Banner Health
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What to Expect

We understand that a visit to the emergency room (ER) can be stressful. This guide will explain what to expect at a Banner Health Emergency Department to help you feel more prepared.

What to expect

1. Triage

Upon arrival, you'll receive an identification number and bracelet at the registration desk. A nurse will ask the reason for your visit, about your symptoms and may take your vitals. This helps prioritize patients based on their condition so that the sickest patients are seen by the provider first.

2. Registration

This is completed sometime during your visit and before leaving the emergency department.

3. Treatment

Patients with severe emergencies will be seen immediately. 

Some of our facilities have Fast Track areas to treat minor illnesses or injuries. Others may be asked to remain in the waiting area until a bed is available. Let staff know if your symptoms worsen. Tests may be ordered for diagnosis and treatment. 

The emergency department has a specialized team that works under a physician's guidance to provide treatment. Team members may include a registered nurse, physician assistant, registered nurse practitioner, medical or radiology technician, physical therapist, ED technicians, respiratory therapist or social worker. In pediatric situations, a child life specialist may also be involved.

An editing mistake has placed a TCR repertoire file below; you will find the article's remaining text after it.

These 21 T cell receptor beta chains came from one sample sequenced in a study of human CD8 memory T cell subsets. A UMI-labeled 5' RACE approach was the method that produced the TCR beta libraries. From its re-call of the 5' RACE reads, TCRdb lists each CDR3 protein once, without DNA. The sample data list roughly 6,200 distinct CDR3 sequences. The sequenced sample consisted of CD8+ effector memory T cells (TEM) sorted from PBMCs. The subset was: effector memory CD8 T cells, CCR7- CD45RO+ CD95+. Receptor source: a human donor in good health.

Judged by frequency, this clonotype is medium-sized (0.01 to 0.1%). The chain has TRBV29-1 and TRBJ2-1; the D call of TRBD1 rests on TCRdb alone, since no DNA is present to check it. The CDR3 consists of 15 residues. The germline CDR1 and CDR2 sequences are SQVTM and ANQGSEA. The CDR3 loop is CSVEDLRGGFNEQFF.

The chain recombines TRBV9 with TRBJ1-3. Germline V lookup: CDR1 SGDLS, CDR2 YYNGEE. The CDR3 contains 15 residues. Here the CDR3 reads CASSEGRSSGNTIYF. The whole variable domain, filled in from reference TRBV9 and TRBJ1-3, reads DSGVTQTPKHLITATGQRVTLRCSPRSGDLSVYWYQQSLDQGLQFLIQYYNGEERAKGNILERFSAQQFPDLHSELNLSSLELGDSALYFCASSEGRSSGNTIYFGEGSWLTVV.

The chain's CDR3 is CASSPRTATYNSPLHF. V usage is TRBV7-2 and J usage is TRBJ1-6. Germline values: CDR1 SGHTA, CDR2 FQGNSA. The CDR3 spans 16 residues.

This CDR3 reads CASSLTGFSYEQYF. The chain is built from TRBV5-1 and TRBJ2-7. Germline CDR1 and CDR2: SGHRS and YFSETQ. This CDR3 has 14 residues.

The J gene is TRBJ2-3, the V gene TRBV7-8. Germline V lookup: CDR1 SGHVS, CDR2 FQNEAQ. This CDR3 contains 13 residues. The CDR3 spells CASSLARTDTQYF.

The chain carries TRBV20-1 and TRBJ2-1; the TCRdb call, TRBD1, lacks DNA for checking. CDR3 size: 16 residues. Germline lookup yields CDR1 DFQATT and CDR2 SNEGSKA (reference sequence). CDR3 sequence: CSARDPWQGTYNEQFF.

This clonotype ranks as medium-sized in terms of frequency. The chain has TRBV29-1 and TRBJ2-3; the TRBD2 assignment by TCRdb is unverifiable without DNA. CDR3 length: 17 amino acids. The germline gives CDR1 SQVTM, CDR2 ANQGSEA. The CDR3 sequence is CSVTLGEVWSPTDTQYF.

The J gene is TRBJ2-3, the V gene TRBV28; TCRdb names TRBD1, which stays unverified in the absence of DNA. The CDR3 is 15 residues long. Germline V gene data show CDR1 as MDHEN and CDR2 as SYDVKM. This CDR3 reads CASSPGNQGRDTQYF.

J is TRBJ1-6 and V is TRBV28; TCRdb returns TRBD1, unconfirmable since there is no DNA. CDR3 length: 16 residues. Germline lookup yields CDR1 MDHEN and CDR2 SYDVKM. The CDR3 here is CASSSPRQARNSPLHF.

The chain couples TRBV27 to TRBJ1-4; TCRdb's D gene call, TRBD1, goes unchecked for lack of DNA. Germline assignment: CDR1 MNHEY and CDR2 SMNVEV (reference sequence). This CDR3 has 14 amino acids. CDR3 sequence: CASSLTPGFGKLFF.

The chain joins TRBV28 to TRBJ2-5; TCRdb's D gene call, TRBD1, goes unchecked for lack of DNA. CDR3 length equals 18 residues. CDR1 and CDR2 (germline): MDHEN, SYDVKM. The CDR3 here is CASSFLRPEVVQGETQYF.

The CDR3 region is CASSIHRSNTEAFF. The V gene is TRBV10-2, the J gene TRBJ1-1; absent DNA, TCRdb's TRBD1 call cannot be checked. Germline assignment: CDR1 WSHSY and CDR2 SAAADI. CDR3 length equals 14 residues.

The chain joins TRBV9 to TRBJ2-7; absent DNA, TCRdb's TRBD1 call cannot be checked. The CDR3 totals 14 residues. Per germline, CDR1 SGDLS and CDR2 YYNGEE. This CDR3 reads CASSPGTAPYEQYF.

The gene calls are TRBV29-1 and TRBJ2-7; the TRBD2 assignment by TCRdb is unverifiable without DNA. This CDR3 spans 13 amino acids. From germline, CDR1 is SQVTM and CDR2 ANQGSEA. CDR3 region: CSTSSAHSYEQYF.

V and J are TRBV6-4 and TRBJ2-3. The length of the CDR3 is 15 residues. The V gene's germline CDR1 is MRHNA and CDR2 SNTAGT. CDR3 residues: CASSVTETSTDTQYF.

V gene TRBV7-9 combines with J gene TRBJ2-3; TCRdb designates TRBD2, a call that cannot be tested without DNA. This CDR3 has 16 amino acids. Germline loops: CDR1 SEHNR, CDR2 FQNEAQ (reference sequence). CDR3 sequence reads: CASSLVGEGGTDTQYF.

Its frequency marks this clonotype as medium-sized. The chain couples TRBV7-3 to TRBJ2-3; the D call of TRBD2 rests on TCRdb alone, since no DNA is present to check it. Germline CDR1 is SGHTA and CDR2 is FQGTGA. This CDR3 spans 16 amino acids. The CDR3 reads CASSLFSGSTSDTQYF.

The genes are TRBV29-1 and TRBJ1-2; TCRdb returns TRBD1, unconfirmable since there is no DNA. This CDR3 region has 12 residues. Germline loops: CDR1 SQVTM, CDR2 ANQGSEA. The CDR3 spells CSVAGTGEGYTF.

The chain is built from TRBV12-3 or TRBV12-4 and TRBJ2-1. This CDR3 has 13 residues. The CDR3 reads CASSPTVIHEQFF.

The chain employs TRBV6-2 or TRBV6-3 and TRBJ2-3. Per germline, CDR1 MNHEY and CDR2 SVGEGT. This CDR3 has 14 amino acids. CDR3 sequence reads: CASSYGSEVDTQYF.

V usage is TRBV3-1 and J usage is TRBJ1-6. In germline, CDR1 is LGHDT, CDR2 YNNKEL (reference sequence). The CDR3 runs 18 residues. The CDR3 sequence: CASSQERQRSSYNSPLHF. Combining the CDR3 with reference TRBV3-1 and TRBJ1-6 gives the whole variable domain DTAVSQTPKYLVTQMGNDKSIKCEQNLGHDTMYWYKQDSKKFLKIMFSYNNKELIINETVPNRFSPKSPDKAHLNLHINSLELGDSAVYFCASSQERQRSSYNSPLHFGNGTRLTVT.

4. Re-Evaluation

After treatment, your doctor will decide if you can go home (discharge) or need to be admitted to the hospital. 

5. Going home 

If discharged, you'll receive after-care instructions, including follow-up with your doctor.

Tips to reduce anxiety

To help you prepare for a visit to the ER, here are some guidelines that can help you reduce anxiety and have a positive experience.

  • Prepare an emergency folder: Keep this folder easily accessible and take it with you to the ER. Put a note on your refrigerator with the location of this folder for paramedics, in case your condition prevents you from getting it. This folder should include the following information:
    • A list of current medications and dosages
    • Allergies
    • Your doctor's contact information
    • Emergency contacts
    • Medical history
    • Insurance information